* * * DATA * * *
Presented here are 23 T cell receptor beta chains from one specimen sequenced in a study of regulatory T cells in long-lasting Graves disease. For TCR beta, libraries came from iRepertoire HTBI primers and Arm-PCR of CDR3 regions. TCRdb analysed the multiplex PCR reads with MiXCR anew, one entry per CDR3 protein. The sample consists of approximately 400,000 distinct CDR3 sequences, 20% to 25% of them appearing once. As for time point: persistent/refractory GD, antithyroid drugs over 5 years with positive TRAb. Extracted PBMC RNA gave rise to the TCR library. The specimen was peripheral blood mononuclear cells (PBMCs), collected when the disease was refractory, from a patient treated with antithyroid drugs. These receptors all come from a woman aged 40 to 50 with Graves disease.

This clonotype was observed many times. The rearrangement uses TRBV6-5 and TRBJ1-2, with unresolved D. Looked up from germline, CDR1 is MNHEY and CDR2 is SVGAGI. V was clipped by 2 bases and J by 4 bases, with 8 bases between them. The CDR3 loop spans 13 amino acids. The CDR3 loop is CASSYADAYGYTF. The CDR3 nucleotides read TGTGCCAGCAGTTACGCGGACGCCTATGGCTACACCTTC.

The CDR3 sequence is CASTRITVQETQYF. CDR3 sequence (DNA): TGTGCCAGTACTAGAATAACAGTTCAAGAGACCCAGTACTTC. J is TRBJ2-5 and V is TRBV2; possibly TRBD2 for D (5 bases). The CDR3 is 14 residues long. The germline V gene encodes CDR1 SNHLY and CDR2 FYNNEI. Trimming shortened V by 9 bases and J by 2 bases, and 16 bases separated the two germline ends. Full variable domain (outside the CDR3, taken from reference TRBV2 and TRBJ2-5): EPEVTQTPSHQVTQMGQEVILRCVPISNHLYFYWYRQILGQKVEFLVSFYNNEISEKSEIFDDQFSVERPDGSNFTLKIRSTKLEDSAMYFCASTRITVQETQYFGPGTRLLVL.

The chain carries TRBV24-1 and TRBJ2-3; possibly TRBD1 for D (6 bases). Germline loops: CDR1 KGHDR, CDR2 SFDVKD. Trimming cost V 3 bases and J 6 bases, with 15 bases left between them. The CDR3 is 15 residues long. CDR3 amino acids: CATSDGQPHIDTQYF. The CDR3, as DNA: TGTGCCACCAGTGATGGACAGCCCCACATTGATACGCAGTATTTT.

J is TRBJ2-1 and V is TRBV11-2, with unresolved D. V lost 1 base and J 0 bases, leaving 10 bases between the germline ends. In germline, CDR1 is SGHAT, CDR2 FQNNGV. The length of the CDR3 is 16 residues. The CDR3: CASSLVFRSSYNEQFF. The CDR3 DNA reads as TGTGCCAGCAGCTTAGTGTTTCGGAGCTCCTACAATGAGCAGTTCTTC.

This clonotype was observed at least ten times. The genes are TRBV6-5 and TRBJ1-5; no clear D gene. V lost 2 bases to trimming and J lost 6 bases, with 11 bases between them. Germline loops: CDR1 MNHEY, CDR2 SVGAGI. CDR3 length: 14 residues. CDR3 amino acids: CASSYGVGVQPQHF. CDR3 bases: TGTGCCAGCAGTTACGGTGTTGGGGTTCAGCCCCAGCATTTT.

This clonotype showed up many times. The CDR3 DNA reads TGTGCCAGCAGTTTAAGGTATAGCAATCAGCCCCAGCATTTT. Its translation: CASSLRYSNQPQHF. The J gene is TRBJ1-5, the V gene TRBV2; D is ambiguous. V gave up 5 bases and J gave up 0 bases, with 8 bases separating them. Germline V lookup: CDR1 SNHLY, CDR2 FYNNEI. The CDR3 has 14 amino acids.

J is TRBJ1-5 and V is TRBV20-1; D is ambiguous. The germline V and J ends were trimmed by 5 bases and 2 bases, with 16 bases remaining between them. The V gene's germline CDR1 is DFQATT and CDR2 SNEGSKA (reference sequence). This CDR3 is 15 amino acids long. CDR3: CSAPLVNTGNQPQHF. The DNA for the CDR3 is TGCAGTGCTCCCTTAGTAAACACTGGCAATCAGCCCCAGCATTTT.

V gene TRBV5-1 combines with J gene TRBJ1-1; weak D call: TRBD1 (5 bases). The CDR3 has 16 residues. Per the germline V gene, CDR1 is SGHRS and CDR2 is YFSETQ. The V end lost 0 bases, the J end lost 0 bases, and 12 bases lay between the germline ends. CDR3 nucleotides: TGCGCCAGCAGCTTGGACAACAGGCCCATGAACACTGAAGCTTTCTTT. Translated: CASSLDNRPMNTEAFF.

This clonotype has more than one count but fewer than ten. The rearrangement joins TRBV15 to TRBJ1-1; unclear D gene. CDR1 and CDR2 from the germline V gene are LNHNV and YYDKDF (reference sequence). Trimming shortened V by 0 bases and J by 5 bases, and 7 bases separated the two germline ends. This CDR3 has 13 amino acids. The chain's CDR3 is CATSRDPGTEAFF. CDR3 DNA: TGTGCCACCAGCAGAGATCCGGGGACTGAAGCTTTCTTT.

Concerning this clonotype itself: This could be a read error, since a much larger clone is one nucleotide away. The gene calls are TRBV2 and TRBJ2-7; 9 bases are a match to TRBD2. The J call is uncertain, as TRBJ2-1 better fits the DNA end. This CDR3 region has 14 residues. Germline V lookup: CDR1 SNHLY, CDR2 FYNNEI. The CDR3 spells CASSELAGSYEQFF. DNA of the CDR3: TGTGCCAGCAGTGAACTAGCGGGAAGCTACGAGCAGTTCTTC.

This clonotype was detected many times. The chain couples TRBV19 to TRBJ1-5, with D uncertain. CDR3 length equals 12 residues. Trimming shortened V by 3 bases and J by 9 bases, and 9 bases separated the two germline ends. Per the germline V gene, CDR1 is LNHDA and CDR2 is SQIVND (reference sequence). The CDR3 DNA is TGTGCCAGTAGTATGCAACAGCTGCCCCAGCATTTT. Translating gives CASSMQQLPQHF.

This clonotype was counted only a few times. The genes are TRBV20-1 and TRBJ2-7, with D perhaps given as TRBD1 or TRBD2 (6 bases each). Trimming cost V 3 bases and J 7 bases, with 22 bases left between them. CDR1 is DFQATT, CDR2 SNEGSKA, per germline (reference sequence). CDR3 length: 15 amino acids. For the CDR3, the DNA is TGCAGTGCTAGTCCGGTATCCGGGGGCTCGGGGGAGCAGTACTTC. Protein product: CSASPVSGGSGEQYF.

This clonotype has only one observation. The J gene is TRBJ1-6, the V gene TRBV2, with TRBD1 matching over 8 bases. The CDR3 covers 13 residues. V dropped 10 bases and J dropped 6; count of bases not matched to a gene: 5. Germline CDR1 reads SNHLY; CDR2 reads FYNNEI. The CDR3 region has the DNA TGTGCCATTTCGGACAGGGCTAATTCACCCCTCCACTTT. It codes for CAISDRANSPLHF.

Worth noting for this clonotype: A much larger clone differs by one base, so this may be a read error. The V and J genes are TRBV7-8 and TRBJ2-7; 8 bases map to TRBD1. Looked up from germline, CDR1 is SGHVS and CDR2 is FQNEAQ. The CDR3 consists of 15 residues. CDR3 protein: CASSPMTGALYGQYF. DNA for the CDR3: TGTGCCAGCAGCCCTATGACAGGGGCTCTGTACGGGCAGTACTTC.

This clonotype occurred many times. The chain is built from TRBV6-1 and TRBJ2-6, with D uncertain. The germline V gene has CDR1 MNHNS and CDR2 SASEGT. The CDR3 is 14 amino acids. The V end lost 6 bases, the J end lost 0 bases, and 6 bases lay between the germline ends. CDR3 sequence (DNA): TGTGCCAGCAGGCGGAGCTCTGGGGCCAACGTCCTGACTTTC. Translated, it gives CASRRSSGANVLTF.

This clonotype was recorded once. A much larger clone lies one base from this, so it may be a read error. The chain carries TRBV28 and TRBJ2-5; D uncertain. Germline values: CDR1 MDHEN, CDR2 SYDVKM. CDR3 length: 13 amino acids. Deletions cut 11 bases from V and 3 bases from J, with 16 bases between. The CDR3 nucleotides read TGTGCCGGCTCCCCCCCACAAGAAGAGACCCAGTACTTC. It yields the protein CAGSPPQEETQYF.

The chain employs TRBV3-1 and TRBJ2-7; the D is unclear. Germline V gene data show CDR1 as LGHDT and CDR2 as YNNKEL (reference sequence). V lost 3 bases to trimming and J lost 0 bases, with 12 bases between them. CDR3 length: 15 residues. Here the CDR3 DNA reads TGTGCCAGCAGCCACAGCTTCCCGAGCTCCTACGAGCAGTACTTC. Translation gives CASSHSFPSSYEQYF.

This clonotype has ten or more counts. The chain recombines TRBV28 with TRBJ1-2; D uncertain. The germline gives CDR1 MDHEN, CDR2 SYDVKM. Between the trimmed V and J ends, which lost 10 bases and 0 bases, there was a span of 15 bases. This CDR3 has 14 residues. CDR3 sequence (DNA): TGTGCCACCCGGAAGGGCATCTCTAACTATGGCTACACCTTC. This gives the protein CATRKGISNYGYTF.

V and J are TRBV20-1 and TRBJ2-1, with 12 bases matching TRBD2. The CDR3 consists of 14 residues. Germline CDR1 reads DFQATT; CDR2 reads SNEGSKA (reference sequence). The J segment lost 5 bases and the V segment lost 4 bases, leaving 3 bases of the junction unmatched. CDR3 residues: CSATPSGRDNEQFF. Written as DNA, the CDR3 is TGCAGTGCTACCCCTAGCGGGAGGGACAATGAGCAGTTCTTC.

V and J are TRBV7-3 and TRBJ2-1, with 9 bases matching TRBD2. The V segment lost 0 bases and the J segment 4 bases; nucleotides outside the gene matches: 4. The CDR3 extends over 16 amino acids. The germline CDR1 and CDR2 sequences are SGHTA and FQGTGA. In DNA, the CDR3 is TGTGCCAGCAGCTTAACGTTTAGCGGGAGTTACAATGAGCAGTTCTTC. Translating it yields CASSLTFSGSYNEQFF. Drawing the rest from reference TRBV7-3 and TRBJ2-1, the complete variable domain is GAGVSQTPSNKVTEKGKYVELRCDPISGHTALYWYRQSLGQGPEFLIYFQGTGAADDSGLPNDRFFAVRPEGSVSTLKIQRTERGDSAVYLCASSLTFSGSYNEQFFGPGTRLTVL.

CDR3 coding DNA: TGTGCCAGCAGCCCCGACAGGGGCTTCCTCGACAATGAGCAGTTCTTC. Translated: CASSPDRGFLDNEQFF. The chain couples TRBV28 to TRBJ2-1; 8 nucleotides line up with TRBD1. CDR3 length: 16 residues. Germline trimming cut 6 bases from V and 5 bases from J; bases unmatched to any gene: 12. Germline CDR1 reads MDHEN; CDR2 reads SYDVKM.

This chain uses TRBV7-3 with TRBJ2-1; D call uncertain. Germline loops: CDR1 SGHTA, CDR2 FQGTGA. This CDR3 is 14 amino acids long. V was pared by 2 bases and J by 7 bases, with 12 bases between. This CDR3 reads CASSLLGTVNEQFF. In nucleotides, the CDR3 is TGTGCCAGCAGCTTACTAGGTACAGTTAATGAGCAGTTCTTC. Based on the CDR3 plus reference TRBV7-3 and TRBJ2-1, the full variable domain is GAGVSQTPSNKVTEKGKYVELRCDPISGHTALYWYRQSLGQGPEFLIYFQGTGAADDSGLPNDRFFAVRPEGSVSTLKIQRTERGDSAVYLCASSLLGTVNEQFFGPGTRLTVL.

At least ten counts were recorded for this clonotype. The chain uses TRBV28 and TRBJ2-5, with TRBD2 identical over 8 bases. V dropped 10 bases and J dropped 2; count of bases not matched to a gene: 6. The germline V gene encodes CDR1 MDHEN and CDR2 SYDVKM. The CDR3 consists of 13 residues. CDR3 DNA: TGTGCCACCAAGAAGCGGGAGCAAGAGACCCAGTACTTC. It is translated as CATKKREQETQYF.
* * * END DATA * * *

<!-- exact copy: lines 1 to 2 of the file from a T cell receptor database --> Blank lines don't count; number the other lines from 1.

Presented here are 23 T cell receptor beta chains from one specimen sequenced in a study of regulatory T cells in long-lasting Graves disease. For TCR beta, libraries came from iRepertoire HTBI primers and Arm-PCR of CDR3 regions. TCRdb analysed the multiplex PCR reads with MiXCR anew, one entry per CDR3 protein. The sample consists of approximately 400,000 distinct CDR3 sequences, 20% to 25% of them appearing once. As for time point: persistent/refractory GD, antithyroid drugs over 5 years with positive TRAb. Extracted PBMC RNA gave rise to the TCR library. The specimen was peripheral blood mononuclear cells (PBMCs), collected when the disease was refractory, from a patient treated with antithyroid drugs. These receptors all come from a woman aged 40 to 50 with Graves disease.

This clonotype was observed many times. The rearrangement uses TRBV6-5 and TRBJ1-2, with unresolved D. Looked up from germline, CDR1 is MNHEY and CDR2 is SVGAGI. V was clipped by 2 bases and J by 4 bases, with 8 bases between them. The CDR3 loop spans 13 amino acids. The CDR3 loop is CASSYADAYGYTF. The CDR3 nucleotides read TGTGCCAGCAGTTACGCGGACGCCTATGGCTACACCTTC.